And that's exactly what is being developed. Under direction from the ECOWAS heads of state, the ECOWAS planners met in Bamako to develop the plan that is called for by the Security Council resolution and called for by the ECOWAS heads of state. The United States and others did, in fact, have planners there in an advisory capacity at the request of ECOWAS as we move forward. But there should be no mistake: This is an - and must be - an African-led plan.

To that end, I think the plan that has been developed has a sound framework. I do believe, in my military judgment, that there are areas of the plan that require further attention. I think there is necessity to further define the logistics requirements. How do you sustain a force for an extended period of time over long distances in relatively harsh terrain, and a multinational force at that? I think the discussion of the nonmilitary aspects of the campaign need further explanation and addressing in the plan.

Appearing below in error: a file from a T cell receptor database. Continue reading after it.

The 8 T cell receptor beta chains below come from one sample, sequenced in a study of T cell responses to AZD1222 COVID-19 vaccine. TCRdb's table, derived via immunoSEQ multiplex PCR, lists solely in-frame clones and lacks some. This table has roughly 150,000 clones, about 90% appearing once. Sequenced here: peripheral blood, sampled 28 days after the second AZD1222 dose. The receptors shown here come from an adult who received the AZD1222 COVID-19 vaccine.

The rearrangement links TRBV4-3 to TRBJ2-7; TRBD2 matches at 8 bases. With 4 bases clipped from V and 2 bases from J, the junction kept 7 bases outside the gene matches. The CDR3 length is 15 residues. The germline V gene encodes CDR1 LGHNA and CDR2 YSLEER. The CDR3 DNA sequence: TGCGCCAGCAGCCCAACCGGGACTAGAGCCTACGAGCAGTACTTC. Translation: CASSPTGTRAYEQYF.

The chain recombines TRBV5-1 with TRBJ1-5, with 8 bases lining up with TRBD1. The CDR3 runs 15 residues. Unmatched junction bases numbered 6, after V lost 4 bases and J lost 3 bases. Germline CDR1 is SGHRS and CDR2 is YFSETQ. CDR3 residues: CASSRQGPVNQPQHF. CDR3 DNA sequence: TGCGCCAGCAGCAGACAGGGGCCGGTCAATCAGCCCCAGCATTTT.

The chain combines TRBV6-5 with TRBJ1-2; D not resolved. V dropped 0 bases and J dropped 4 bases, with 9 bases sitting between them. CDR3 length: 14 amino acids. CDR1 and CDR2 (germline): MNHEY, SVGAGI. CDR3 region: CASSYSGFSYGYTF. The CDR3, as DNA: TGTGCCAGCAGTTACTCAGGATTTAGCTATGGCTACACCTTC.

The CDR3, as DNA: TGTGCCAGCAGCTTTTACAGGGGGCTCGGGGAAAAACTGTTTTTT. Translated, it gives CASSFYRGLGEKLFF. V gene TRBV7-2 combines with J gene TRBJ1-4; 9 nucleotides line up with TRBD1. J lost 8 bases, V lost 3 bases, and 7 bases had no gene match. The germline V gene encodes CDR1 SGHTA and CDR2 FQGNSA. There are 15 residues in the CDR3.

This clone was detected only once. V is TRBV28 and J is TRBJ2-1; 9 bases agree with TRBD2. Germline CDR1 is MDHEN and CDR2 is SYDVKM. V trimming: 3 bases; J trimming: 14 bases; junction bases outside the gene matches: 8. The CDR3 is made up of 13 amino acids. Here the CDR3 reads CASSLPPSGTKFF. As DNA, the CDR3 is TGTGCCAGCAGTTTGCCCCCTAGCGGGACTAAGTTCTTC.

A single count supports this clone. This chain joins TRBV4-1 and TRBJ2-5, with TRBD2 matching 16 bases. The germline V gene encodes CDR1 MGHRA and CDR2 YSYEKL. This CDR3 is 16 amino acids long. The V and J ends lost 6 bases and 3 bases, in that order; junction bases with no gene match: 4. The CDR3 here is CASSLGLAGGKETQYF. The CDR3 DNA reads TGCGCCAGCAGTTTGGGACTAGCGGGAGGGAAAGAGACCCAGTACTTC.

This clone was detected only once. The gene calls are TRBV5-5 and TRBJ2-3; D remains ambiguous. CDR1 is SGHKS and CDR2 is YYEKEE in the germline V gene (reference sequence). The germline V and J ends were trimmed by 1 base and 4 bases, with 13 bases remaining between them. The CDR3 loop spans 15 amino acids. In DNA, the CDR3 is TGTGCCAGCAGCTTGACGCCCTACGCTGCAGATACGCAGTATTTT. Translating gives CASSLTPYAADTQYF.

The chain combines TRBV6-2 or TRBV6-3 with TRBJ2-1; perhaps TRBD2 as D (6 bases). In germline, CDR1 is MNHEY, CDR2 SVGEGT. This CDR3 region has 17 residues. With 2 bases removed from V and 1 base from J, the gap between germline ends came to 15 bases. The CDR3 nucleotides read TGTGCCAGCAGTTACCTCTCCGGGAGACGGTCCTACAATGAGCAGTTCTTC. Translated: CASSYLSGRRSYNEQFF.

But I'm also confident that that will happen. I think, again, the base plan, to me, is sound. It's workable. It needs some attention. I think now that, as the - in 10 days or so, as ECOWAS delivers the plan to the United Nations Security Council for consideration, these kinds of issues will be addressed, as will the types of support that may be necessary from the international community. So I think that will play itself out in the coming - in the coming weeks.